“We had a lot of situations like that. That was the attitude of a lot of the faculty,” Nugent recalls. “It’s hard to explain the phenomena that went into changing people’s concepts and attitudes. It doesn’t happen just by talking to a person. Sometimes you have to hit them with something harder than that.”

He also had a lot of help. Nugent has many glowing examples of people who always seemed in tune with his mission. A former Champaign city engineer, for example, whose wife taught students with visual disabilities, would create curb cuts at Nugent’s request within 24 hours. One of Nugent’s early bus drivers told him, “As long as you work here, I’m going to work here,” and he drove for $1 an hour for 18
years before Nugent could convince the University to raise his wage.

And for every angry professor, there were others who would patiently work with Nugent through an entire departmental class schedule, moving sections as necessary so that all students could attend.

“There were so many ways that people contributed,” he adds. “It would take me months to describe them all.”

And it should be mentioned that in 1949, when the program was under threat of closure, Nugent had inquired of several other universities whether they’d be willing to house the program. None would except the Urbana campus, making it the first college campus to serve those with severe physical disabilities.

Jean Driscoll Photo courtesy of College of AHS

Jean Driscoll
Photo courtesy of College of AHS

Sports as the Great Equalizer
Of all the factors that earned DRES acceptance around campus, sports was one of the strongest. Illinois was the first university to develop a collegiate wheelchair sports program, and the reason was partly public relations.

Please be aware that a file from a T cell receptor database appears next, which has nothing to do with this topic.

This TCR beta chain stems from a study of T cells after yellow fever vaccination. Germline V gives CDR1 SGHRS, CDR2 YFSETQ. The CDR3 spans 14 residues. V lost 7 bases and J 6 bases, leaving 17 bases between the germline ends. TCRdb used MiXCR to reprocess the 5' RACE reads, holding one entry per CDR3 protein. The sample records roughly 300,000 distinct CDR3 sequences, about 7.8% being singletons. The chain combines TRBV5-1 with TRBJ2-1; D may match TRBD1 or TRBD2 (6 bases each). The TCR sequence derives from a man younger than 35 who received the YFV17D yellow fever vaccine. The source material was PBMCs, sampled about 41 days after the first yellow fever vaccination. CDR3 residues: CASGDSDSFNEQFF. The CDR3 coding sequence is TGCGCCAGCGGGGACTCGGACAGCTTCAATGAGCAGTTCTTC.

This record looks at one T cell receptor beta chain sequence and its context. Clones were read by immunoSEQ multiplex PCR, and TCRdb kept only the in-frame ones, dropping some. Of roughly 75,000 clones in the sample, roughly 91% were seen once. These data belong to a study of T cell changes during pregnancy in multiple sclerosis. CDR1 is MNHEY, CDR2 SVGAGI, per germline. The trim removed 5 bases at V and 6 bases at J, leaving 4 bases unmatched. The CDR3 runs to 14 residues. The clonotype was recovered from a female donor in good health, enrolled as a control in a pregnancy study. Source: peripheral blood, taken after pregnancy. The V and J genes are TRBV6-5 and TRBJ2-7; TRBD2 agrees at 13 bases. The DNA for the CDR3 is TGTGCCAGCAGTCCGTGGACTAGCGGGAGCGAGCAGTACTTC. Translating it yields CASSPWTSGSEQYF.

“Sports contributed a lot to what we were able to achieve,” Nugent recalls. “It motivated people and also gave people an understanding what we were really like. One father wrote to The Daily Illini and said, ‘It may be a wonderful thing what the University is doing for these … people with disabilities, but what’s more important is what they’ve done for the general public.'”

The strong wheelchair sports tradition continues today, with DRES boasting 15 men’s and 14 women’s national basketball championships and some of the world’s best wheelchair athletes. Perhaps DRES’ most famous alumna is Jean Driscoll ’91 LAS, MS ’93 AHS, a graduate of Illinois who was born with spina bifida. She arrived just after Nugent’s retirement and went on to win eight Boston Marathons in the wheelchair division.

Now an associate director of development for the UI College of Applied Health Sciences (under which DRES operates), Driscoll recalls how in the late 1980s Hedrick recruited her out of her hometown of Milwaukee to play wheelchair basketball at Illinois. At first she was reluctant to leave Wisconsin for what she considered a rival state, but once she arrived in Urbana-Champaign, her “life just changed,” she says.